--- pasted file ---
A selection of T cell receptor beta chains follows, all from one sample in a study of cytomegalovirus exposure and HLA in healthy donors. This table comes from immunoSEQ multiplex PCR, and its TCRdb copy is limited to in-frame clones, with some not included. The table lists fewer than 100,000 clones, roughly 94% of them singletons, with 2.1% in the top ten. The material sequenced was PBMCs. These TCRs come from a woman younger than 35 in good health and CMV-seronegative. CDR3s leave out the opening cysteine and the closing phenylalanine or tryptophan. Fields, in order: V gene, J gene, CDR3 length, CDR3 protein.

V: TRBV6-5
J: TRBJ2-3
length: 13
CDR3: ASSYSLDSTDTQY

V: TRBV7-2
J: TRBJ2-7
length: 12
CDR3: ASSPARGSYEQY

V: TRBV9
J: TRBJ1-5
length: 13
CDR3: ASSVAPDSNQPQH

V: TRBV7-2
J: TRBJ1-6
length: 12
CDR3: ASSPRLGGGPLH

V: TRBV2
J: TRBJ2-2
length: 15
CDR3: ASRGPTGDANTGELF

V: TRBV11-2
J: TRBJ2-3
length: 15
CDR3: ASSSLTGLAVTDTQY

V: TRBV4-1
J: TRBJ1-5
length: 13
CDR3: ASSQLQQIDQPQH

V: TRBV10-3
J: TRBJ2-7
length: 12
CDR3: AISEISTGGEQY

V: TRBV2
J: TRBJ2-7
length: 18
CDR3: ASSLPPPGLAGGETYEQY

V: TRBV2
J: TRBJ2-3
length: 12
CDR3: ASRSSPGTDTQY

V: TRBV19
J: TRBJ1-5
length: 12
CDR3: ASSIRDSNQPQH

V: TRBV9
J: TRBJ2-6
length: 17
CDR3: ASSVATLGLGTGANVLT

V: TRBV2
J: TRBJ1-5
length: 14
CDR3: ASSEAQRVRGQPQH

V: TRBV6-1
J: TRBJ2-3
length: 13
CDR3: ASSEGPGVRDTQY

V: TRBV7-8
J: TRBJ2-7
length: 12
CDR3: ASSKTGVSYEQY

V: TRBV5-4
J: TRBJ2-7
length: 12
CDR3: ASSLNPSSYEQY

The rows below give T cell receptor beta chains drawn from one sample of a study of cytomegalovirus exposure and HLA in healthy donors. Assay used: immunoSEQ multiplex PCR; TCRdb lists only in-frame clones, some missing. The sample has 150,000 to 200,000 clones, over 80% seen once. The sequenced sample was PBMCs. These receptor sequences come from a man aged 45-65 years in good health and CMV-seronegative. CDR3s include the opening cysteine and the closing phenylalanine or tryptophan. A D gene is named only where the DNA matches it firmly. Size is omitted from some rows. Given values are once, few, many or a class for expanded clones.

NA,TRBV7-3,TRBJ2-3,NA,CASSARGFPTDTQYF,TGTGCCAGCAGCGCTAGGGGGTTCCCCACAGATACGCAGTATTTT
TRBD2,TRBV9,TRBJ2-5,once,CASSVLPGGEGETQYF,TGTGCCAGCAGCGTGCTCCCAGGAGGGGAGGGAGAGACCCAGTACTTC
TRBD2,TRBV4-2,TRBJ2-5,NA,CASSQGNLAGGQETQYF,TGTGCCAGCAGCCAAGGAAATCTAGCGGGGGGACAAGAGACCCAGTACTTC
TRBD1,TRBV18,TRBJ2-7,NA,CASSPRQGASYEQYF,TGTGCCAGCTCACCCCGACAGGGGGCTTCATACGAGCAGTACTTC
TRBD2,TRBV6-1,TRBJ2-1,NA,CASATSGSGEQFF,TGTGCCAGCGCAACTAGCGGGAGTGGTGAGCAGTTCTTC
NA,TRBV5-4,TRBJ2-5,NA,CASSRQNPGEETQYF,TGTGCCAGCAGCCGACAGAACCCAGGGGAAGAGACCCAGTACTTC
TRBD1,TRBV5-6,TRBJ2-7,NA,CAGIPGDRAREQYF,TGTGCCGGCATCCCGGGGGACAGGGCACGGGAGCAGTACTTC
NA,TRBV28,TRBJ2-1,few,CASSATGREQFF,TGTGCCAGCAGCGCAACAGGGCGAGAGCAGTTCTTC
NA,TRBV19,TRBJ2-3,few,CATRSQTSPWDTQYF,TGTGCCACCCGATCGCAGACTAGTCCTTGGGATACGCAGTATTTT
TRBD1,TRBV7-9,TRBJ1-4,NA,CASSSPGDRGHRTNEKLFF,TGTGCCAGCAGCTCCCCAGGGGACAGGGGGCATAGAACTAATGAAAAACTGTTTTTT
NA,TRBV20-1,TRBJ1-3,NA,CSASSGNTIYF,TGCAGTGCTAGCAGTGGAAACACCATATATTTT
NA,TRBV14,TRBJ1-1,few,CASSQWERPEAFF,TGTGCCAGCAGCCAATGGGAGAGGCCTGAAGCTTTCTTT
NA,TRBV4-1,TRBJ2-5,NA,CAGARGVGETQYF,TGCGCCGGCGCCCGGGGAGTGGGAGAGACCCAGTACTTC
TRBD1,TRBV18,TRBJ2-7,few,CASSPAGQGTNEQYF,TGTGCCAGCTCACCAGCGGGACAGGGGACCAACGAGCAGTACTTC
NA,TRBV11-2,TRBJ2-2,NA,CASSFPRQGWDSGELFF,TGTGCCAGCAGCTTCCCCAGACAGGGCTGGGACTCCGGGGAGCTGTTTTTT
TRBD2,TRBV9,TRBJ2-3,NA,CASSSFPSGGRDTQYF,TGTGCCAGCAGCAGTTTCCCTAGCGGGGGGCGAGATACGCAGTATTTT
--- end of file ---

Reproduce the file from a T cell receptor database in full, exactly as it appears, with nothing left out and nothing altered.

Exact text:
A selection of T cell receptor beta chains follows, all from one sample in a study of cytomegalovirus exposure and HLA in healthy donors. This table comes from immunoSEQ multiplex PCR, and its TCRdb copy is limited to in-frame clones, with some not included. The table lists fewer than 100,000 clones, roughly 94% of them singletons, with 2.1% in the top ten. The material sequenced was PBMCs. These TCRs come from a woman younger than 35 in good health and CMV-seronegative. CDR3s leave out the opening cysteine and the closing phenylalanine or tryptophan. Fields, in order: V gene, J gene, CDR3 length, CDR3 protein.

V: TRBV6-5
J: TRBJ2-3
length: 13
CDR3: ASSYSLDSTDTQY

V: TRBV7-2
J: TRBJ2-7
length: 12
CDR3: ASSPARGSYEQY

V: TRBV9
J: TRBJ1-5
length: 13
CDR3: ASSVAPDSNQPQH

V: TRBV7-2
J: TRBJ1-6
length: 12
CDR3: ASSPRLGGGPLH

V: TRBV2
J: TRBJ2-2
length: 15
CDR3: ASRGPTGDANTGELF

V: TRBV11-2
J: TRBJ2-3
length: 15
CDR3: ASSSLTGLAVTDTQY

V: TRBV4-1
J: TRBJ1-5
length: 13
CDR3: ASSQLQQIDQPQH

V: TRBV10-3
J: TRBJ2-7
length: 12
CDR3: AISEISTGGEQY

V: TRBV2
J: TRBJ2-7
length: 18
CDR3: ASSLPPPGLAGGETYEQY

V: TRBV2
J: TRBJ2-3
length: 12
CDR3: ASRSSPGTDTQY

V: TRBV19
J: TRBJ1-5
length: 12
CDR3: ASSIRDSNQPQH

V: TRBV9
J: TRBJ2-6
length: 17
CDR3: ASSVATLGLGTGANVLT

V: TRBV2
J: TRBJ1-5
length: 14
CDR3: ASSEAQRVRGQPQH

V: TRBV6-1
J: TRBJ2-3
length: 13
CDR3: ASSEGPGVRDTQY

V: TRBV7-8
J: TRBJ2-7
length: 12
CDR3: ASSKTGVSYEQY

V: TRBV5-4
J: TRBJ2-7
length: 12
CDR3: ASSLNPSSYEQY

The rows below give T cell receptor beta chains drawn from one sample of a study of cytomegalovirus exposure and HLA in healthy donors. Assay used: immunoSEQ multiplex PCR; TCRdb lists only in-frame clones, some missing. The sample has 150,000 to 200,000 clones, over 80% seen once. The sequenced sample was PBMCs. These receptor sequences come from a man aged 45-65 years in good health and CMV-seronegative. CDR3s include the opening cysteine and the closing phenylalanine or tryptophan. A D gene is named only where the DNA matches it firmly. Size is omitted from some rows. Given values are once, few, many or a class for expanded clones.

NA,TRBV7-3,TRBJ2-3,NA,CASSARGFPTDTQYF,TGTGCCAGCAGCGCTAGGGGGTTCCCCACAGATACGCAGTATTTT
TRBD2,TRBV9,TRBJ2-5,once,CASSVLPGGEGETQYF,TGTGCCAGCAGCGTGCTCCCAGGAGGGGAGGGAGAGACCCAGTACTTC
TRBD2,TRBV4-2,TRBJ2-5,NA,CASSQGNLAGGQETQYF,TGTGCCAGCAGCCAAGGAAATCTAGCGGGGGGACAAGAGACCCAGTACTTC
TRBD1,TRBV18,TRBJ2-7,NA,CASSPRQGASYEQYF,TGTGCCAGCTCACCCCGACAGGGGGCTTCATACGAGCAGTACTTC
TRBD2,TRBV6-1,TRBJ2-1,NA,CASATSGSGEQFF,TGTGCCAGCGCAACTAGCGGGAGTGGTGAGCAGTTCTTC
NA,TRBV5-4,TRBJ2-5,NA,CASSRQNPGEETQYF,TGTGCCAGCAGCCGACAGAACCCAGGGGAAGAGACCCAGTACTTC
TRBD1,TRBV5-6,TRBJ2-7,NA,CAGIPGDRAREQYF,TGTGCCGGCATCCCGGGGGACAGGGCACGGGAGCAGTACTTC
NA,TRBV28,TRBJ2-1,few,CASSATGREQFF,TGTGCCAGCAGCGCAACAGGGCGAGAGCAGTTCTTC
NA,TRBV19,TRBJ2-3,few,CATRSQTSPWDTQYF,TGTGCCACCCGATCGCAGACTAGTCCTTGGGATACGCAGTATTTT
TRBD1,TRBV7-9,TRBJ1-4,NA,CASSSPGDRGHRTNEKLFF,TGTGCCAGCAGCTCCCCAGGGGACAGGGGGCATAGAACTAATGAAAAACTGTTTTTT
NA,TRBV20-1,TRBJ1-3,NA,CSASSGNTIYF,TGCAGTGCTAGCAGTGGAAACACCATATATTTT
NA,TRBV14,TRBJ1-1,few,CASSQWERPEAFF,TGTGCCAGCAGCCAATGGGAGAGGCCTGAAGCTTTCTTT
NA,TRBV4-1,TRBJ2-5,NA,CAGARGVGETQYF,TGCGCCGGCGCCCGGGGAGTGGGAGAGACCCAGTACTTC
TRBD1,TRBV18,TRBJ2-7,few,CASSPAGQGTNEQYF,TGTGCCAGCTCACCAGCGGGACAGGGGACCAACGAGCAGTACTTC
NA,TRBV11-2,TRBJ2-2,NA,CASSFPRQGWDSGELFF,TGTGCCAGCAGCTTCCCCAGACAGGGCTGGGACTCCGGGGAGCTGTTTTTT
TRBD2,TRBV9,TRBJ2-3,NA,CASSSFPSGGRDTQYF,TGTGCCAGCAGCAGTTTCCCTAGCGGGGGGCGAGATACGCAGTATTTT